The Order of Leopold II is a distinction of Belgian knighthood and one that is unique in many ways from the others. In origin it was not Belgian at all but African being instituted by S.M. King Leopold II as king-sovereign of the Congo Free State. It was instituted on August 24, 1900 as a way to recognize those who had performed some act of daring or bravery or someone who had otherwise shown great talent in their service to the king. In 1908, when the Congo Free State was taken over by the Belgian government, the Ordre de Léopold II became a Belgian distinction of knighthood. Today it still remains and is often awarded at the appropriate times throughout the year. The general qualification is still the same as it always had been; performing meritorious service for the King of the Belgians. It is seen as more flexible than other knight medals and a little more as a gift of the King's favor than other national distinctions.
Also, unlike, perhaps, as in times past, there is much more standardization for the decisions of who becomes a chevalier. Some cases are still awarded as they always have been; for some great act of military bravery or being distinguished in civilian life so that the King wishes to recognize them. However, in probably most cases the Order of Leopold II is now become more of a "long service award" since it is usually automatically given to soldiers for certain years of service, officers are usually automatically given one when they retire and usually automatically are given the order if they are appointed as an aid to the King or Duke of Brabant. Usually a person must be over the age of 42 to be given the award but this restriction does not apply to people in the military who are considered.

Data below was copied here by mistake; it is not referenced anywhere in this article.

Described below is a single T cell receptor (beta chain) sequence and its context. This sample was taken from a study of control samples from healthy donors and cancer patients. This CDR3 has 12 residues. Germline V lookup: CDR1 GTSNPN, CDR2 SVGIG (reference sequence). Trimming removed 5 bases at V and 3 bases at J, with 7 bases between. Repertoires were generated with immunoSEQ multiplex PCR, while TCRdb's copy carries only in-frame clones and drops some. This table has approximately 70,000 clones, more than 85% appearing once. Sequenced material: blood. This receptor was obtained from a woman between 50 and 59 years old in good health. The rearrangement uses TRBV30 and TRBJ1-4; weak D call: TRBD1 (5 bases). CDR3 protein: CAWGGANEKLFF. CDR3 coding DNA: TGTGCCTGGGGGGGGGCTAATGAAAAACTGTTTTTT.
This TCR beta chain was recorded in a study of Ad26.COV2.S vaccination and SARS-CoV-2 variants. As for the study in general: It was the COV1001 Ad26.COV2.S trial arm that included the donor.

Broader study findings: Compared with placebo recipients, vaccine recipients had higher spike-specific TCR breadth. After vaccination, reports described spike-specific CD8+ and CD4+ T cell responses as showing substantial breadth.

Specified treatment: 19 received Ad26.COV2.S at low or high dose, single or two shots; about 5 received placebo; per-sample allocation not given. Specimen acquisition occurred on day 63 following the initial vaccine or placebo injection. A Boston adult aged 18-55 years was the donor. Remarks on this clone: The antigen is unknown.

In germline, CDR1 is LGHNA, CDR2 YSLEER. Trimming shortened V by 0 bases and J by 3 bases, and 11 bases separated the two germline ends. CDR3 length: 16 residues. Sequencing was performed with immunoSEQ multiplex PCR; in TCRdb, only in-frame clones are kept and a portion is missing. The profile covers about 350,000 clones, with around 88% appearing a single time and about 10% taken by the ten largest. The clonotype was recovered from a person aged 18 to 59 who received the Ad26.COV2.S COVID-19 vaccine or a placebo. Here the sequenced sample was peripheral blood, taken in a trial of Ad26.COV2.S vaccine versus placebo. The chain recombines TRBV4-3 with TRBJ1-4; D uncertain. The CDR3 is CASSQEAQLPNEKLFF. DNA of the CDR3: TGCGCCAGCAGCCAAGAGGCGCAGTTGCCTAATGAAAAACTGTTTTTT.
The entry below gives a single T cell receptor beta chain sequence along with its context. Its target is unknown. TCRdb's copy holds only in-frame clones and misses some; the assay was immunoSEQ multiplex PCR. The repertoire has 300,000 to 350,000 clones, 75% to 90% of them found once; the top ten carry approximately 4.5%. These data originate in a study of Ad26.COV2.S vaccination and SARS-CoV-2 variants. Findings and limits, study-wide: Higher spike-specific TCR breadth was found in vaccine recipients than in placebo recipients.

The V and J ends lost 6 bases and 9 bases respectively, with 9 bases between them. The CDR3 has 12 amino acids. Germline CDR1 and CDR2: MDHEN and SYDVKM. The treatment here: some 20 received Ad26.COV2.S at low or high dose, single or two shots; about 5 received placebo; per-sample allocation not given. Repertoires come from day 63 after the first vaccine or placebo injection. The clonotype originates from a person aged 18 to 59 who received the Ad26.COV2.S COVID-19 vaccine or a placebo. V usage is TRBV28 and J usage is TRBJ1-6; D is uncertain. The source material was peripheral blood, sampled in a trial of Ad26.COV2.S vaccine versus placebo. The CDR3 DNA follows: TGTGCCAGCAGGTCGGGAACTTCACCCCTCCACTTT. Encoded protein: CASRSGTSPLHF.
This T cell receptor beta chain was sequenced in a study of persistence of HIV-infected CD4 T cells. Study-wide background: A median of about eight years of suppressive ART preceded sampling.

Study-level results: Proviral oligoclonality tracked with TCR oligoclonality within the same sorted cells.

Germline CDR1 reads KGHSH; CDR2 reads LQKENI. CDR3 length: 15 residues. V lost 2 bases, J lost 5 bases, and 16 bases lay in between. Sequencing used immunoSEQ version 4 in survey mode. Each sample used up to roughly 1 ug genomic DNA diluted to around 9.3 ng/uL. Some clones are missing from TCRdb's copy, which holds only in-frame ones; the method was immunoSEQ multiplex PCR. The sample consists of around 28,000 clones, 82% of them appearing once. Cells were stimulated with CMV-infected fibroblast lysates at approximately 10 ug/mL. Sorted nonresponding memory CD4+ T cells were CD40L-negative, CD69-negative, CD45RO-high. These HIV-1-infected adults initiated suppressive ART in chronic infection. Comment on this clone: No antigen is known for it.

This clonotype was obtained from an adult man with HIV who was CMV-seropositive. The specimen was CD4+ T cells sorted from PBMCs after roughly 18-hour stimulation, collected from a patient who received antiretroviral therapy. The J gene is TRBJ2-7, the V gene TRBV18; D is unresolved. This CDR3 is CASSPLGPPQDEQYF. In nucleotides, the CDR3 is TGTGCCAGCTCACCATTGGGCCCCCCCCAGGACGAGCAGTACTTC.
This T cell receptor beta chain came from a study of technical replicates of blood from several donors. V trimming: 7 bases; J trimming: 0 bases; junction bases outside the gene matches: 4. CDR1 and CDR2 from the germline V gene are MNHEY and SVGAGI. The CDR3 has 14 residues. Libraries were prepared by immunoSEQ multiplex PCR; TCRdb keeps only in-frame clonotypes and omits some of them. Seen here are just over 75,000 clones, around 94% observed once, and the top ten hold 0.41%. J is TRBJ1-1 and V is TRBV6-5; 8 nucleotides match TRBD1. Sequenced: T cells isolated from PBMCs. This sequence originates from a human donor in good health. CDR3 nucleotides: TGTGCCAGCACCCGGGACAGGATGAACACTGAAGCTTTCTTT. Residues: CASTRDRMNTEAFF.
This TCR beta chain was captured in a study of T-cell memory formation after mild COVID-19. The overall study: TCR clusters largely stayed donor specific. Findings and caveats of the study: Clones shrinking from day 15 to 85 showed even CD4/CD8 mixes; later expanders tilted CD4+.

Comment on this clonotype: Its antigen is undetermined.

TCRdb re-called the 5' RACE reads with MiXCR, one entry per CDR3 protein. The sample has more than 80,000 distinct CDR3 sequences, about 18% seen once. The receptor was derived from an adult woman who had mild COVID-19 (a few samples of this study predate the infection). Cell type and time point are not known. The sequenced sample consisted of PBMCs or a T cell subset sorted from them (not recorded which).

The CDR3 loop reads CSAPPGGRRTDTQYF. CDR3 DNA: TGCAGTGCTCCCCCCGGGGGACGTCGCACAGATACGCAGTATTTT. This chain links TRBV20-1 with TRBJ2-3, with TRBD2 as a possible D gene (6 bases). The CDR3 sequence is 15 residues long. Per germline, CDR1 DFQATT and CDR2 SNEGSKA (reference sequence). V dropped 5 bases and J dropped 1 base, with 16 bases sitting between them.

The order is available in eight degrees starting with a bronze medal, a silver medal and a gold medal. Then there is the degree of knight, then officer, then commander, then grand officer and finally the highest degree with is the grand cross. The design is a Maltese cross topped by a crown with the Belgian lion symbol in the center surrounded by the national motto. When the award was first made before 1908 the centre was decorated with the national emblem of the Congo Free State and surrounded by the Free State motto, "Travail et Progrès". There are also other minor distinctions that may be awarded depending on the act which merited the award or if it is done in war or peace. The Foreign Affaires ministry is in charge of the national distinctions of knighthood though there are always some spaces reserved for people who merit the award but not for the usual criteria. It is considered the third greatest honor of the Belgian knighthoods.